Note that this isn't circular, as long as we're honest about the fact that we really are taking some things for granted. This shouldn't be too weird - if you really take *nothing* for granted, you can't get very much done https://en.wikipedia.org/wiki/What_the_Tortoise_Said_to_Achilles. In terms of foundations, note that we will still find it valuable to define the natural numbers inside our foundations; but this will be an "internal" expression of something we take for granted "externally." So, for instance, at times we'll want to distinguish between "the natural numbers" (as defined in ZFC) and "the natural numbers" (that we assume at the outset we "have" in some way).

Second question: Is it okay to view first-order logic as a kind of "proxy" for clear, precise natural language?

My answer is a resounding: Sort of! :P

On the one hand, I'm inherently worried about natural language. I don't trust my own judgment about what is "clear" and "precise." For instance, is "This statement is false" clear and precise? What about the Continuum Hypothesis?

For me, one of the things first-order logic does is pin down a class of expressions which I'm *guaranteed* are clear and precise. Maybe there's more of them (although I would argue there aren't any, in a certain sense; see Lindstrom's Theorem https://en.wikipedia.org/wiki/Lindstr%C3%B6m%27s_theorem), but at the very least anything I can express in first-order logic is clear and precise. There are a number of properties FOL has which make me comfortable saying this; I can go into more detail if that would be helpful.

So for me, FOL really *is* a proxy for clear and precise mathematical thought. There's a huge caveat here, though, which is that context matters. Consider the statement "$G$ is torsion" (here $G$ is a group). In the language of set theory with a parameter for $G$, this is first-order; but in the language of groups, there is no first-order sentence $\varphi$ such that [$G\models\varphi$ iff $G$ is torsion] for all groups $G$! This is a consequence of the *Compactness Theorem* for FOL.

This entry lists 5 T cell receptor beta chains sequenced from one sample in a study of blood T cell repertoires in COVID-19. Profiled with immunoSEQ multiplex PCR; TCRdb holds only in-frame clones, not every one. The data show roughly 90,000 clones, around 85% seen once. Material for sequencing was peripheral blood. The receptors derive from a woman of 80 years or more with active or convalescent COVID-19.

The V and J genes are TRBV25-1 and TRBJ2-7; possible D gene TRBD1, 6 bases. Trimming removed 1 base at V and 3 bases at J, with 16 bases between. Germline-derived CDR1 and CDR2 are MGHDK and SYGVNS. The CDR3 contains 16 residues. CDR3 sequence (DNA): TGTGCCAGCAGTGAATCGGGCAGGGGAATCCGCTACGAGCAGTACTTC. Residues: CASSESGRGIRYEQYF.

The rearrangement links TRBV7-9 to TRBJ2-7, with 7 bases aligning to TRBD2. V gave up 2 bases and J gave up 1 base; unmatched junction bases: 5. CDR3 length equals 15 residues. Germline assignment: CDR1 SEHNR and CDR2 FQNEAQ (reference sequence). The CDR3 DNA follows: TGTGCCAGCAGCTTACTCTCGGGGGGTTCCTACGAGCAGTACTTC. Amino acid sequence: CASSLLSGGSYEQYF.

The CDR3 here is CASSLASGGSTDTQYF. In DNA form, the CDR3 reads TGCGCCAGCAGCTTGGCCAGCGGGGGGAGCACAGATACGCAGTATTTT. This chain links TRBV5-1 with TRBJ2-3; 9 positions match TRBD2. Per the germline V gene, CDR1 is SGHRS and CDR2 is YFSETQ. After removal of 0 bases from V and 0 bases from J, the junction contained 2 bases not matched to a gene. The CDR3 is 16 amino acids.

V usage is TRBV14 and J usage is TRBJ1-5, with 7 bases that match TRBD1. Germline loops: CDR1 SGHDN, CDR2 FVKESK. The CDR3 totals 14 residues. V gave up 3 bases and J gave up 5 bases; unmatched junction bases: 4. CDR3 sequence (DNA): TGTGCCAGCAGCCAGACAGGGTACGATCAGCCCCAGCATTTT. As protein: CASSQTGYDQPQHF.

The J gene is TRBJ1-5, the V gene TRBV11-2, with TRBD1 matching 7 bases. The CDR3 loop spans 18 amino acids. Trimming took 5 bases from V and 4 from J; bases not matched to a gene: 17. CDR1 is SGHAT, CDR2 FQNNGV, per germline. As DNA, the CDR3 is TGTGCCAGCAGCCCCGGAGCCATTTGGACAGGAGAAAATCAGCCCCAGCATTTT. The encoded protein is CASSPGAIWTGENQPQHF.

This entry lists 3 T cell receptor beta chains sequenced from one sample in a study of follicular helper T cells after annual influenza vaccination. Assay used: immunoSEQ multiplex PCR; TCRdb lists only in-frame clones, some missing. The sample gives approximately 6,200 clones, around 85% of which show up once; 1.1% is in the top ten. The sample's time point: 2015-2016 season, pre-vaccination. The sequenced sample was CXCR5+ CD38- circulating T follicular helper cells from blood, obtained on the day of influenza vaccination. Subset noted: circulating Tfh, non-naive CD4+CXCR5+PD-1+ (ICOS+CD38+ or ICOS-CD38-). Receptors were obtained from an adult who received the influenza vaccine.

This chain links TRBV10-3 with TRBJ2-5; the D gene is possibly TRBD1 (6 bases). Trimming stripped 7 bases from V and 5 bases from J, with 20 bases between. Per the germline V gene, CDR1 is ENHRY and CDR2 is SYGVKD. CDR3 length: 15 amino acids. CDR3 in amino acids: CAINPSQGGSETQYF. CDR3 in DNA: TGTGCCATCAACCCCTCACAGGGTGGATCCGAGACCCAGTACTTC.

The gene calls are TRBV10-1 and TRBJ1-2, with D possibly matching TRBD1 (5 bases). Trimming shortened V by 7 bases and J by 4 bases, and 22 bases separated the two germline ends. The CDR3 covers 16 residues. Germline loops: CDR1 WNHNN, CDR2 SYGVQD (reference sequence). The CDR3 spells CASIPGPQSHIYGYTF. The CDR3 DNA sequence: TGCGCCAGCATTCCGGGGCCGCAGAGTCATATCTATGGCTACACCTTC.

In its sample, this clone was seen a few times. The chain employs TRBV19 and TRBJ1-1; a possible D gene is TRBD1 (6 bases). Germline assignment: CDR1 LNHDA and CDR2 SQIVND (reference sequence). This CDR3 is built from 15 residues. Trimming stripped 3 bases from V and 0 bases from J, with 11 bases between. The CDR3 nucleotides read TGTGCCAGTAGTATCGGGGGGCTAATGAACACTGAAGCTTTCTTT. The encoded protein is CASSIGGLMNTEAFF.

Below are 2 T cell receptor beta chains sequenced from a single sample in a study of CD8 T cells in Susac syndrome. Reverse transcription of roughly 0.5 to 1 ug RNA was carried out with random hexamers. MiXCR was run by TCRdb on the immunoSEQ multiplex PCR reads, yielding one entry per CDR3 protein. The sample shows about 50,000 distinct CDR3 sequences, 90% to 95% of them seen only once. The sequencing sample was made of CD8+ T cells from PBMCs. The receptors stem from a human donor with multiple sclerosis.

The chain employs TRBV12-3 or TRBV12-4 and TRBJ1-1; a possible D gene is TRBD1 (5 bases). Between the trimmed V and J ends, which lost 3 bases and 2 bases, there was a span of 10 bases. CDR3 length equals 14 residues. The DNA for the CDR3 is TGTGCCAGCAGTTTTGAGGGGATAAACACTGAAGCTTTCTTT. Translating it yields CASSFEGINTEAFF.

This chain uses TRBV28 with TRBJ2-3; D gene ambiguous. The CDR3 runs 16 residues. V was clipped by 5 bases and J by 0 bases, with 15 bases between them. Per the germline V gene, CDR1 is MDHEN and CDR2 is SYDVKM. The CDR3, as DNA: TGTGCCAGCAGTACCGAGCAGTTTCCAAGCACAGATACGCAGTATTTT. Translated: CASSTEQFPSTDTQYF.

So you have to be careful when asserting that something is first-order, if you're working in a domain that's "too small" (in some sense, set theory is "large enough," and an individual group isn't). But so long as you are careful about whether what you are saying is really expressible in FOL, I think this is what everyone does to a certain degree, or in a certain way.

At least, it's what I do.

## Best Answer

All we can conclude from the limitations of the first-order power of the field of real numbers is that results such as "Nonzero integer times irrational = irrational" cannot be posed in the first-order language of fields. But both "the field of real numbers" and "first-order" are crucial here: alter the ambient structure or the ambient logic and the situation may change as well.

For example, the integers are quite easily defined in the field of real numbers in either second-order or infinitary logic. Similarly, in a richer ambient structure - such as $(\mathbb{R};+,\times,\mathbb{Z})$, or less-ad-hoc-ly some appropriate universe of sets - the integers become first-order definable.

The question of whether "strong logic" or "rich structure" best matches informal mathematical practice is ultimately a fairly subjective one. One of the triumphs of early mathematical logic, however, was its convincing demonstration that there is little concrete reason to not use first-order logic coupled with an appropriately strong set theory. So if you really want to fit existing mathematical practice into a single formal framework, the slogan "Everybody uses $\mathsf{ZFC}$ even if they don't know it" won't steer you too far from reality. As in almost every situation, however, $\mathsf{ZFC}$ is ridiculous overkill; a two-sorted theory of reals + sets of reals is already enough (basically, a first-order approximation to the second-order theory of the reals, via the usual shenanigans).